So, yeah, I hate handwriting and mailing anything.  But, I have this irrational OCD-fear, that I would have some kind of handwriting Tourette Syndrome, where I would write some pretty nasty mean or inappropriate things without knowing it (something totally completely out of my character).  I either end up rewriting my letters and cards a million times, spend 20 minutes convincing myself all is fine before sealing it, or I have the need for someone to do it for me.

3. Door knobs:  I’ve broken my fair share of door knobs during my OCD journey.  Apparently, checking the door knob as if you are trying to open the door as if it were jammed, totally wrecks the mechanisms in the door knob.

I am much better today.  I just lock and check once now, with very little force.  I have come to realize that there really isn’t much worth stealing in my house.   I mean, everything I own is old and outdated, including the coffee pot.

2. Spitting After Cleaning:  I don’t like chemicals.   I used to fear cleaning products so much, I kept all of them outside in storage.  I wouldn’t allow anything inside the house.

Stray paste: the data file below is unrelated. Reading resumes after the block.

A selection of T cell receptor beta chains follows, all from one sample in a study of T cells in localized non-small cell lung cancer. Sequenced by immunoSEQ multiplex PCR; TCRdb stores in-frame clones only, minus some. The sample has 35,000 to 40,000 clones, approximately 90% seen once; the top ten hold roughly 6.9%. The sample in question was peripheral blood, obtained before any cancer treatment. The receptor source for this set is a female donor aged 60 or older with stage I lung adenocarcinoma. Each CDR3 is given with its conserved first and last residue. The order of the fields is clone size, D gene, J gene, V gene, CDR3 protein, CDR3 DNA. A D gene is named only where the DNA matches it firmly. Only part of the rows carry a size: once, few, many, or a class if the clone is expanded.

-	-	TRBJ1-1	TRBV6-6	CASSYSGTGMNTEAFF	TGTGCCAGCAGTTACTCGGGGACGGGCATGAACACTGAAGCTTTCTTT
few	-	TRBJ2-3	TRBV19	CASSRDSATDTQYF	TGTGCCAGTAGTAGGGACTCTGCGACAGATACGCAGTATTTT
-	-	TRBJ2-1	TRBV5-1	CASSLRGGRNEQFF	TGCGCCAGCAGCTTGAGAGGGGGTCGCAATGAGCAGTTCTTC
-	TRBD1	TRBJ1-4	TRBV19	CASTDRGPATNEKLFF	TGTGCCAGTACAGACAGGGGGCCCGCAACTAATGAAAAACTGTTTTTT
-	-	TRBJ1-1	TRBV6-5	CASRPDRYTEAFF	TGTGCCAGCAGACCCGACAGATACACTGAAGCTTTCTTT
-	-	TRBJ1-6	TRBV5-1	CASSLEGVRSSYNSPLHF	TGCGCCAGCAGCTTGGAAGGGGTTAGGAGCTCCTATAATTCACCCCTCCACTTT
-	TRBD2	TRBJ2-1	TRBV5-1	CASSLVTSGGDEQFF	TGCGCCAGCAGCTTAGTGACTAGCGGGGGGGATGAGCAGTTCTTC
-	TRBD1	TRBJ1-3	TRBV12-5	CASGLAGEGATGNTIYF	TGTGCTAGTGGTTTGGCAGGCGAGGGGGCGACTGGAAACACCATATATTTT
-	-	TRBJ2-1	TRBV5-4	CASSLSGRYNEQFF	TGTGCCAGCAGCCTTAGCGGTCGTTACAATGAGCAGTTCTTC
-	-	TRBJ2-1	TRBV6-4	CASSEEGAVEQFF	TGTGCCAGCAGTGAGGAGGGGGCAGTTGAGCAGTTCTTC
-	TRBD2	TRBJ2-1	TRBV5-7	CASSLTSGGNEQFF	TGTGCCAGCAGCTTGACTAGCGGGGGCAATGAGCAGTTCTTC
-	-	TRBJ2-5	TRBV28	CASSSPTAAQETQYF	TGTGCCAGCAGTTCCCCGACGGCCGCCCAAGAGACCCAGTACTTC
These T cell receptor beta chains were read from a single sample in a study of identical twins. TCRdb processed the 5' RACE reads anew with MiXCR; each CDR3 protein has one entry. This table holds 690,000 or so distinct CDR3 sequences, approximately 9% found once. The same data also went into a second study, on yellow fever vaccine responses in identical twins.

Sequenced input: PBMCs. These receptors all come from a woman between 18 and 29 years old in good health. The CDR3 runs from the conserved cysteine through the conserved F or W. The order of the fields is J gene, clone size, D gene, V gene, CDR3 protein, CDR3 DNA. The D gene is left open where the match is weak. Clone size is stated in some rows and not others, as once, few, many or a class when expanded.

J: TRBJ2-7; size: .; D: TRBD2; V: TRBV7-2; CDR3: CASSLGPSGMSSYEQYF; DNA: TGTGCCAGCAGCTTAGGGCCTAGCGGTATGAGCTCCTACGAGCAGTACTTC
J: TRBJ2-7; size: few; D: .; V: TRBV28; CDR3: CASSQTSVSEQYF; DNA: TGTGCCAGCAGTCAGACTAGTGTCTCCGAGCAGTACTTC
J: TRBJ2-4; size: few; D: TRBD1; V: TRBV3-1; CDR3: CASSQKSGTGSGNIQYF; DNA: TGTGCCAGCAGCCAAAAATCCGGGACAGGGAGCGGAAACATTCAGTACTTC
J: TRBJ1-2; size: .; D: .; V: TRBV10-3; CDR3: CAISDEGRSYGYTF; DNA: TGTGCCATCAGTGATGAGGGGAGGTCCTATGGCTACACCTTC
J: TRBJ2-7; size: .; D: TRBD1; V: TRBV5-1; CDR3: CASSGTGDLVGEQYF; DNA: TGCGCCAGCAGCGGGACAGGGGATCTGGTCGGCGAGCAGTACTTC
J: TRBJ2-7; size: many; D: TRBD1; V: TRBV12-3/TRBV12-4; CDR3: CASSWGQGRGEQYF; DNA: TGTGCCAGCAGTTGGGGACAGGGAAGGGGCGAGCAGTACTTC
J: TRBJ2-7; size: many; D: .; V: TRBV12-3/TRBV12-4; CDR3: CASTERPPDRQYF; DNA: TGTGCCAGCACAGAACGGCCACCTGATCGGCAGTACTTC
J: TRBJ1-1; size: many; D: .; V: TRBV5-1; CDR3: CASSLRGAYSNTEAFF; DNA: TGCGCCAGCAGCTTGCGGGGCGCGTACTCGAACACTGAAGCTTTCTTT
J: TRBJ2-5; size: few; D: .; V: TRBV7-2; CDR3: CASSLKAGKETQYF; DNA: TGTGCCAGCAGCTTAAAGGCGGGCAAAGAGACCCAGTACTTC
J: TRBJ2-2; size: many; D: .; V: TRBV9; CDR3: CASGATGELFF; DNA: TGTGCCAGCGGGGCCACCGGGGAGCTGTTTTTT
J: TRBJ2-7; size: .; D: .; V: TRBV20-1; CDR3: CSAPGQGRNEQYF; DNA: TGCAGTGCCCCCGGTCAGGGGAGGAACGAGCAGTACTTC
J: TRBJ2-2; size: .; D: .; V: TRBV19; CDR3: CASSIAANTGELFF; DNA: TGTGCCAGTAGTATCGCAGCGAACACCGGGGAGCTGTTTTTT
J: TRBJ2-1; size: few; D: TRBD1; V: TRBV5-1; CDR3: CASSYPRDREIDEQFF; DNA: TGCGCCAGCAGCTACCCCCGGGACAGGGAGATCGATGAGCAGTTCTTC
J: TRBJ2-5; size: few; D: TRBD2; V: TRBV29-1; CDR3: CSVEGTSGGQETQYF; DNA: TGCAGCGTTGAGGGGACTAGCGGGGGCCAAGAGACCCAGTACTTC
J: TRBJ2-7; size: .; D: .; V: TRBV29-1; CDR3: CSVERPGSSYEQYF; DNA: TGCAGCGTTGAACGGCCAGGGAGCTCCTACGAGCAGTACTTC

Today, I have a few cleaning products in the house, but they must be eco-friendly / non-toxic ones.

But, I will share with you a compulsive quirk I used to have when using cleaning products… For whatever reason, after using a cleaning product, I had to spit into the sink.  Which was by far, the most bizarre compulsive-behavior I have ever experienced. Whether it be loading the dishwasher with detergent, pouring a scoop of detergent into the washer machine, or wiping down a counter with a Clorox wipe: I had to spit into the sink.

I don’t do that anymore.  I don’t think I replaced it with any other OCD quirks, for that I am pretty chill with using cleaning products now.

1.  Dash Cam Crutch:  As some of you may already know, majority of my OCD episodes occur while driving.  I have an irrational fear of hitting something without knowing it.

I was doing great, until we had bought a dash camera for long distant trips into the city.  Since then, all my OCD-driving fears flooded back.  My OCD-brain convinced me that I needed a dash-camera every time I was driving.  If I don’t have it, I end up driving around in circles double checking everything, which is a waste of time, energy, and gas.